Challenging the misconceptions about coronavirus - Abu Fawaz's story
Displaced older people in northern Syria have been uprooted by the war and now live in informal refugee camps. These sprawling, overcrowded camps lack sanitation and basic necessities such as water, electricity and sewage works, meaning illnesses like coronavirus are hard to control. After so many years of war, health supplies in the region are limited. But communication is also poor – and not all older people are aware of the risks.
We’ve worked with our partner in Syria, SEMA, to support community health teams and equip mobile health units. The community health teams have been reaching out to older people in the Idlib region to make them aware of the threat of coronavirus and help them stay safe.
One community health team, based at the Al-Dana Mobile Clinic in the Al Kariya Teneye camp, told us that older people living in the camp were pleased and relieved to have met them. During their visits to the camp, they met Uncle Abu Fawaz, 67, who welcomed them into the tent where he lives with his wife, Aunt Umm Fawaz.
The team introduced themselves, explaining that it is their role to visit the camps to raise awareness of good hygiene practices and how to prevent COVID-19, and in particular with older people. They began to explain the risks of coronavirus, but Abu Fawaz was surprised to hear this, protesting:
“We are in the camps, coronavirus did not come to us.”
But the team explained to him the reality – that the virus was indeed present in the region, spreading widely, and those living in the camps were particularly at risk – with the dense population, congested camps, lack of sterilisation tools and scarcity of medical supplies.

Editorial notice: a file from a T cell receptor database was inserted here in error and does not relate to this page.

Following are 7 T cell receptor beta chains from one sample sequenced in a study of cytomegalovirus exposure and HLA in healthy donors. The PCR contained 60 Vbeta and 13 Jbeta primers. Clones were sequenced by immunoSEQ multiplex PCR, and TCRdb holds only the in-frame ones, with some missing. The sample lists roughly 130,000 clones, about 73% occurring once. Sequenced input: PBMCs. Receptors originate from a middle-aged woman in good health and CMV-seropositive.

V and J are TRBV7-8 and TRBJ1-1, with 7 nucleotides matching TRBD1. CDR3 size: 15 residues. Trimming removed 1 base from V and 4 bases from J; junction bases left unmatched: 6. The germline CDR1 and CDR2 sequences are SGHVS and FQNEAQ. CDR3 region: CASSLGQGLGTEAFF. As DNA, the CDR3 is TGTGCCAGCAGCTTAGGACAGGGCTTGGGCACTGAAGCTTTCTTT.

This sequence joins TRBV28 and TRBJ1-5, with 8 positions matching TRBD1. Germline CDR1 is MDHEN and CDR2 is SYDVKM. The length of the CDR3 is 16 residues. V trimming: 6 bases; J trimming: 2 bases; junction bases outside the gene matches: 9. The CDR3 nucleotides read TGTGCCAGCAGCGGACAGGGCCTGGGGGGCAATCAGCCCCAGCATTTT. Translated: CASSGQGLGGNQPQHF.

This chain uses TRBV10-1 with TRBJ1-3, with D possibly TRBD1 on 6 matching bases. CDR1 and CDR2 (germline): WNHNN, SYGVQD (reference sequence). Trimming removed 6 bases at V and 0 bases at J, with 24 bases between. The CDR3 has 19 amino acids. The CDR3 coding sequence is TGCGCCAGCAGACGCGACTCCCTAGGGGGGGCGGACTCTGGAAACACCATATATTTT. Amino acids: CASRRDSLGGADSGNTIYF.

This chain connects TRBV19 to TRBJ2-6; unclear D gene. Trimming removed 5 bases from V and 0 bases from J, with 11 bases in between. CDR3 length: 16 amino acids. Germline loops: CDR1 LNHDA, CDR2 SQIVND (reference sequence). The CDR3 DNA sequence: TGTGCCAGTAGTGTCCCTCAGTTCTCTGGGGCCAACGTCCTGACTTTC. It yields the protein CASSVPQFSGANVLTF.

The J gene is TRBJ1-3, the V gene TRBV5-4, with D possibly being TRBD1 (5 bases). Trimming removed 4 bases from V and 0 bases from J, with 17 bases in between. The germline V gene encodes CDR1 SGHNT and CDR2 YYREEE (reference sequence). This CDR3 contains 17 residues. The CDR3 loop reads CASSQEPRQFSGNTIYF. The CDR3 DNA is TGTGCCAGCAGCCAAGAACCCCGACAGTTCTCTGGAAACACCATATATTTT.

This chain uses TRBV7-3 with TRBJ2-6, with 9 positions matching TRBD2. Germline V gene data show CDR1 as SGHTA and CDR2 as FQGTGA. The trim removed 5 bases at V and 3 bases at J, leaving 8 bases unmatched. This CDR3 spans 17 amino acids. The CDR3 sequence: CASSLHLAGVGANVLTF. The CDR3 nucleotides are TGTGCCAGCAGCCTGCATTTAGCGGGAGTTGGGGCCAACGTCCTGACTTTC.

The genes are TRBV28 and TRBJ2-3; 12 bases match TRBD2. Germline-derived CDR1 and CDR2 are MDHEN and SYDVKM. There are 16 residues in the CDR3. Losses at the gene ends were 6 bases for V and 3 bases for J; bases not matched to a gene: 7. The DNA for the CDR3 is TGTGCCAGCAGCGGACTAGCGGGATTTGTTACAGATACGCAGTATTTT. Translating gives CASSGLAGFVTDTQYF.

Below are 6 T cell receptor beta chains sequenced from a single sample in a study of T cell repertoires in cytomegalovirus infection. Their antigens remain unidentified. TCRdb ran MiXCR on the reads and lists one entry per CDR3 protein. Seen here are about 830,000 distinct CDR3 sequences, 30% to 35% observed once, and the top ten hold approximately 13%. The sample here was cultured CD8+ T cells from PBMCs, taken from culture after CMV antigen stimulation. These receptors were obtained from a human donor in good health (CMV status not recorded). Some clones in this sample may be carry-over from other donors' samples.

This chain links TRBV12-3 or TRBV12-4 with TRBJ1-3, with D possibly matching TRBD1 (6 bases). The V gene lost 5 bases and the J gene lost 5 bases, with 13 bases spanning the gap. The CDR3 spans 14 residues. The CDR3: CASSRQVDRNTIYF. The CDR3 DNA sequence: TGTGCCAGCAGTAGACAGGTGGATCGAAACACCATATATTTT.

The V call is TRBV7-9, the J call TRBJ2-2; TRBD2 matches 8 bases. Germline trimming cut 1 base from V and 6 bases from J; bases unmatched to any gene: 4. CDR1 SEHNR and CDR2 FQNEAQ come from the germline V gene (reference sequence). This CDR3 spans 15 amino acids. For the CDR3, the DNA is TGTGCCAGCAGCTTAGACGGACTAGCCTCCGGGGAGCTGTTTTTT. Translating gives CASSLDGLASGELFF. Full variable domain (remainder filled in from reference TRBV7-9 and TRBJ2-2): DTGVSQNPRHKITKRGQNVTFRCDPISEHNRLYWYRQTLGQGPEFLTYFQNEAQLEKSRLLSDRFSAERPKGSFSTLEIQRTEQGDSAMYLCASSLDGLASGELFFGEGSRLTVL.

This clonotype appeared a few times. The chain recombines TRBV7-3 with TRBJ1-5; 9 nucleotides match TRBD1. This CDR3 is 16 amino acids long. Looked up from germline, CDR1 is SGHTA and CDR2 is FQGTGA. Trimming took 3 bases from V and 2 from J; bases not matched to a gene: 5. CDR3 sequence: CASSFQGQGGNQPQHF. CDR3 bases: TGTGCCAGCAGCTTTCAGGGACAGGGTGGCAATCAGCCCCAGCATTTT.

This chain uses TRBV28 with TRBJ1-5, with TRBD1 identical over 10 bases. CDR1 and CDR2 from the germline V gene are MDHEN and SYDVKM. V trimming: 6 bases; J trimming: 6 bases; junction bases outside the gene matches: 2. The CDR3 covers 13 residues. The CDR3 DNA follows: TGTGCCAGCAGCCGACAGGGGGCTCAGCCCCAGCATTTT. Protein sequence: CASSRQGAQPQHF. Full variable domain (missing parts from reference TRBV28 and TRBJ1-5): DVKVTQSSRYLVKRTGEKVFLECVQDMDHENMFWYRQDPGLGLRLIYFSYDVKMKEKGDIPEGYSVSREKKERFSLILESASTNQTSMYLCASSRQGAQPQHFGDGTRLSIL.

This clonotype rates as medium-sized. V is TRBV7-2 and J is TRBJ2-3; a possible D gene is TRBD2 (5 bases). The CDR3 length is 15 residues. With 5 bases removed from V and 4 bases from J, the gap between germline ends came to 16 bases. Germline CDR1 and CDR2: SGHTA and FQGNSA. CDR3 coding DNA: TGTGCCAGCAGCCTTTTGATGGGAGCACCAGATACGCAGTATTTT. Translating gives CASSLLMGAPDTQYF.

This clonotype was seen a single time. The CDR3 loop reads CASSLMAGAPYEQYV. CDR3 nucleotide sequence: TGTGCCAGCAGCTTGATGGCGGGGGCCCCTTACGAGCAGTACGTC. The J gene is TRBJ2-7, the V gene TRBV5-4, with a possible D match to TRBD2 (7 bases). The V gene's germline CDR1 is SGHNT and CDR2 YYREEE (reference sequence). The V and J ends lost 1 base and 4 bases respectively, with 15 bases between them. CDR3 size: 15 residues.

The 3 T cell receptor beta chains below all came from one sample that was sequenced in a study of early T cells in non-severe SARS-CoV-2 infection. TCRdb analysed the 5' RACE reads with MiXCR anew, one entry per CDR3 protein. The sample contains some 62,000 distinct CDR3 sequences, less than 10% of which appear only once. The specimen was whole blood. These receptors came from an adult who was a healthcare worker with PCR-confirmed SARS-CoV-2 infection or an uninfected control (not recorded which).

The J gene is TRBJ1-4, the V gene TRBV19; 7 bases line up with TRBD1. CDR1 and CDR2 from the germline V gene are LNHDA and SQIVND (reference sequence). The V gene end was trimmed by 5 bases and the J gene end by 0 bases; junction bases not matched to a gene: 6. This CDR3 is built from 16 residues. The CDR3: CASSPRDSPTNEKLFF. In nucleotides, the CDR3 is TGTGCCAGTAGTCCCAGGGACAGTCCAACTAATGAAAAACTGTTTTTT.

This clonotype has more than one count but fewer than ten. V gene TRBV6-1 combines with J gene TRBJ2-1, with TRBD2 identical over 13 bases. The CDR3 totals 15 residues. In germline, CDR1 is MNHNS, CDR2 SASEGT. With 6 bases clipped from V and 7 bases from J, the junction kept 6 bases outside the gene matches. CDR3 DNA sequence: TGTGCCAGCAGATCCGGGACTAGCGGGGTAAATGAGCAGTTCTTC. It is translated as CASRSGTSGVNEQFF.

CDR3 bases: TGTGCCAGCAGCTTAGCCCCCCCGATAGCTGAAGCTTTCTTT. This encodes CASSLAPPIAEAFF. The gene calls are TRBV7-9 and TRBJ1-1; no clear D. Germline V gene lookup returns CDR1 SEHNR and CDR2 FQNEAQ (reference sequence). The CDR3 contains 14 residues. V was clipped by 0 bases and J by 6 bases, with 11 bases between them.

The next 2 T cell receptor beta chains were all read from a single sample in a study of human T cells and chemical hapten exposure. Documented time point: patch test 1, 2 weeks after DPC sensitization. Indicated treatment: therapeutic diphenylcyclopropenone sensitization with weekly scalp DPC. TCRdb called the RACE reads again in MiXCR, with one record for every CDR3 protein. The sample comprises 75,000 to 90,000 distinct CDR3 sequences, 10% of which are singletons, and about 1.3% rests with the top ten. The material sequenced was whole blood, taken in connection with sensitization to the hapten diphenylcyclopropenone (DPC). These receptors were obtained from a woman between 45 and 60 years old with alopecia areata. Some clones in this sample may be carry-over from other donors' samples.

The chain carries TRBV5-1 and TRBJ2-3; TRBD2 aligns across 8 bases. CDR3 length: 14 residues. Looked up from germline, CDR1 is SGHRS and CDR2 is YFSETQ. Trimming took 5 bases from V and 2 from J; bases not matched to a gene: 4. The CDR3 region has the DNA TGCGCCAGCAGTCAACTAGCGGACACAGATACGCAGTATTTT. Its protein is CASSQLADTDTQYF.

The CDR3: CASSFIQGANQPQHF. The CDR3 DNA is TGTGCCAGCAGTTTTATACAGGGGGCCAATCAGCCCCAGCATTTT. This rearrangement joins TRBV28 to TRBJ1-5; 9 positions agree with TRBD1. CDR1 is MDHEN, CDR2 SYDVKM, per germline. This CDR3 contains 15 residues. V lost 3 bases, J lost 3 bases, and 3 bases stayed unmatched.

They explained to Uncle Abu Fawaz and his wife that the virus is particularly dangerous for older people, with the immune system weakening with age. They told them it is important they wear a mask when leaving the tent, or having others over, and that they should avoid shaking hands. They also told them to avoid mixing with anyone showing symptoms or going to crowded places.
Both Uncle Abu Fawaz and his wife have chronic diseases, so the team advised them to keep taking their medication regularly as per the doctors prescription. The couple was pleased to learn about the medical services provided by the mobile clinic, and the team were able to make a referral for Uncle Abu Fawaz to be examined by a doctor at the clinic, with any medication necessary would be provided.
You can learn more about how we are supporting SEMA to protect older people in Syria from coronavirus on our Syria in focus page:
Older people in the poorest parts of the world affected by conflict or living in refugee camps need help urgently to survive the silent threat of COVID-19.
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